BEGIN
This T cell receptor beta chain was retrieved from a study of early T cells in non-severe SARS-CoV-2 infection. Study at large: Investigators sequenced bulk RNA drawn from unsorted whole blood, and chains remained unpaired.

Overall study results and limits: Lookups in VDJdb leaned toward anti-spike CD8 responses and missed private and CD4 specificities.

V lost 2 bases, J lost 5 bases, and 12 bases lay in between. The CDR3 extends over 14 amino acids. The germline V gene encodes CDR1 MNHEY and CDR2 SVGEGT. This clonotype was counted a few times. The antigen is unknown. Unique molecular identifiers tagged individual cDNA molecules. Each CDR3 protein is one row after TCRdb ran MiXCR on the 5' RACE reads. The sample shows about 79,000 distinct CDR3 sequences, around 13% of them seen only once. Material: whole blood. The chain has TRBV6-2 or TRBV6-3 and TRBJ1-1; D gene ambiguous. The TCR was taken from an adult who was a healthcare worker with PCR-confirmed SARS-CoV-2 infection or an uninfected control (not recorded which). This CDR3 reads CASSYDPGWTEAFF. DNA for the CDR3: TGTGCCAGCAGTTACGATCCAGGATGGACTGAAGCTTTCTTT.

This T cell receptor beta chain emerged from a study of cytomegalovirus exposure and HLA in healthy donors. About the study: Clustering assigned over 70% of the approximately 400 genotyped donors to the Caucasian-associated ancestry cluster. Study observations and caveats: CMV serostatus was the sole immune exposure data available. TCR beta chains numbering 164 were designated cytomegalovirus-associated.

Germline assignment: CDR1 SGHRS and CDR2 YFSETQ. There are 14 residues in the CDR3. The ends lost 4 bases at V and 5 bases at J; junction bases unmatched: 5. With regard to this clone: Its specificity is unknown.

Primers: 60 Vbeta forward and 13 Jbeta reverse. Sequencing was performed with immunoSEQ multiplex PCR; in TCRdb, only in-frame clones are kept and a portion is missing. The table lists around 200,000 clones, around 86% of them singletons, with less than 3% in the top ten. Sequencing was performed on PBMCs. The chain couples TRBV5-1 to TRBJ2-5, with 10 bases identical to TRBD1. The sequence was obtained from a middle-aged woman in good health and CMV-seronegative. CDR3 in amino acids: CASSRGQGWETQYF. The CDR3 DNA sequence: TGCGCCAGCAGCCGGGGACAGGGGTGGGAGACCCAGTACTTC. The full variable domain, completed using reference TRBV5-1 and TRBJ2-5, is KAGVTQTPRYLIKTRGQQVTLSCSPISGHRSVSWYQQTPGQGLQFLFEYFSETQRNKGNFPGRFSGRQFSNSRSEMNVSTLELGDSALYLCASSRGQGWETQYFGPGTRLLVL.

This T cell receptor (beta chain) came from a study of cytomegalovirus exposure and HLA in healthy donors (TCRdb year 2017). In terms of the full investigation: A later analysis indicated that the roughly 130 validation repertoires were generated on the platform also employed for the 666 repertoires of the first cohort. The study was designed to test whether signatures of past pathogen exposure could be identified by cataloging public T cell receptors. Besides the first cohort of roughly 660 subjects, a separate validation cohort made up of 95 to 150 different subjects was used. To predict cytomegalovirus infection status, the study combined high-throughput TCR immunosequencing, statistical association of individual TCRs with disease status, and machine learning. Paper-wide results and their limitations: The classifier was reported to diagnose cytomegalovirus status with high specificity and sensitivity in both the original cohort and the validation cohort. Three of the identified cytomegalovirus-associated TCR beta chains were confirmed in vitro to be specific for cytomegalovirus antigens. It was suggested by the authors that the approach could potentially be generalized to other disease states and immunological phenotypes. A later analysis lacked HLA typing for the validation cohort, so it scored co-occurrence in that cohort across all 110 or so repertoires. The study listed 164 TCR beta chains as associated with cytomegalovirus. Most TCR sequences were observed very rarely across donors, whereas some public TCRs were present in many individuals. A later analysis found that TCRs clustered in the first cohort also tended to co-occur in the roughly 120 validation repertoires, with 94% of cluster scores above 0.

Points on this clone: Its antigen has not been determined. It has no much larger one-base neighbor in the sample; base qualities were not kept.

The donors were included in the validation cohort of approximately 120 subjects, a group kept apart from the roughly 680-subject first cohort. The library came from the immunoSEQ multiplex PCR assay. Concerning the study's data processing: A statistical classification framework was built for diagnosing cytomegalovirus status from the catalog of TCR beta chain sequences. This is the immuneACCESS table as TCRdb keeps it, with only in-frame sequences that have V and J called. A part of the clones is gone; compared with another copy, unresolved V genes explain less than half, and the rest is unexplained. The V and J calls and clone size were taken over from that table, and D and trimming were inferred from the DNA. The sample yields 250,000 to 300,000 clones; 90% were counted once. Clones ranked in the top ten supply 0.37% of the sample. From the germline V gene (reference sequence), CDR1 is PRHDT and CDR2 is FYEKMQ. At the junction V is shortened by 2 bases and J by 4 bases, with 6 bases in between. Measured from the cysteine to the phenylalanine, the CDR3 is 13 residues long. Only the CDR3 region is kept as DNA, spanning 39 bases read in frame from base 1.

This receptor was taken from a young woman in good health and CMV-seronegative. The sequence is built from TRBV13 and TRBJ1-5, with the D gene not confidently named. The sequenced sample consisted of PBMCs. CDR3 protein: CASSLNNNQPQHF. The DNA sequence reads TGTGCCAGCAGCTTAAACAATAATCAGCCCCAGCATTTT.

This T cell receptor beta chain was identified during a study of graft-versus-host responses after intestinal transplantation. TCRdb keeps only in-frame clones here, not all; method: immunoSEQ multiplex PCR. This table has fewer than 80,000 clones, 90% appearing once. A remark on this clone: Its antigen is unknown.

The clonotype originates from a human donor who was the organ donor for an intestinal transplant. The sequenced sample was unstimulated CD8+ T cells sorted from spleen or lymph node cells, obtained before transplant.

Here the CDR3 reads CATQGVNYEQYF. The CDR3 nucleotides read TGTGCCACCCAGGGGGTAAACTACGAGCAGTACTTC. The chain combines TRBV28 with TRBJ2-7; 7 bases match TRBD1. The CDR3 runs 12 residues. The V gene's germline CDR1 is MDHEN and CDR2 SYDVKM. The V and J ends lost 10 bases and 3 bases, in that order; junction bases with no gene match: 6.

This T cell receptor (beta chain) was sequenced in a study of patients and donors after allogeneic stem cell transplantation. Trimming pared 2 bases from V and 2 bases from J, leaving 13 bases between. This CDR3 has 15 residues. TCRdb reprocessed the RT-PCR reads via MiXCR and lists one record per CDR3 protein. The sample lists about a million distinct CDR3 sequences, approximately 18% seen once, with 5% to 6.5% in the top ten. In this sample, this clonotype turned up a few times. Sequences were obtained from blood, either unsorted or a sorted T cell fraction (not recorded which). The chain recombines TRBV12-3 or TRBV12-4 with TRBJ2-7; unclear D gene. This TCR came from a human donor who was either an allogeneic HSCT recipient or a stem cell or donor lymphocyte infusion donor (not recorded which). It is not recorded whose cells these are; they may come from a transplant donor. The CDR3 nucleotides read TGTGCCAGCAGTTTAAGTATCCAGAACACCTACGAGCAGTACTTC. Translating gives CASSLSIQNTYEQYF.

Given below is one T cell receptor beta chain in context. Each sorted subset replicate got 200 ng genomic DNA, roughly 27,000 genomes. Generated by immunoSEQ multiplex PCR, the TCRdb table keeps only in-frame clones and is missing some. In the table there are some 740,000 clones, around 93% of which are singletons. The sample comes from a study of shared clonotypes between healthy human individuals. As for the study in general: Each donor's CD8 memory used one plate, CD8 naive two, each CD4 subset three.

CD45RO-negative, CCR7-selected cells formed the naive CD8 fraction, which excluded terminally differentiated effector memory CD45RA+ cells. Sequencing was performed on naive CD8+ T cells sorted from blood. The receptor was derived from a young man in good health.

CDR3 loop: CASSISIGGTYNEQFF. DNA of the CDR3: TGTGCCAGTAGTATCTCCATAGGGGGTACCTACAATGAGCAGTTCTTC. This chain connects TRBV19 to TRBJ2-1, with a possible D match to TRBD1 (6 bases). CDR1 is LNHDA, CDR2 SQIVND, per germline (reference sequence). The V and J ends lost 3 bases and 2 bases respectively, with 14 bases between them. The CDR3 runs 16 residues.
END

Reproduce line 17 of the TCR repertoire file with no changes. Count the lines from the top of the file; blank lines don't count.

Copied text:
CDR3 loop: CASSISIGGTYNEQFF. DNA of the CDR3: TGTGCCAGTAGTATCTCCATAGGGGGTACCTACAATGAGCAGTTCTTC. This chain connects TRBV19 to TRBJ2-1, with a possible D match to TRBD1 (6 bases). CDR1 is LNHDA, CDR2 SQIVND, per germline (reference sequence). The V and J ends lost 3 bases and 2 bases respectively, with 14 bases between them. The CDR3 runs 16 residues.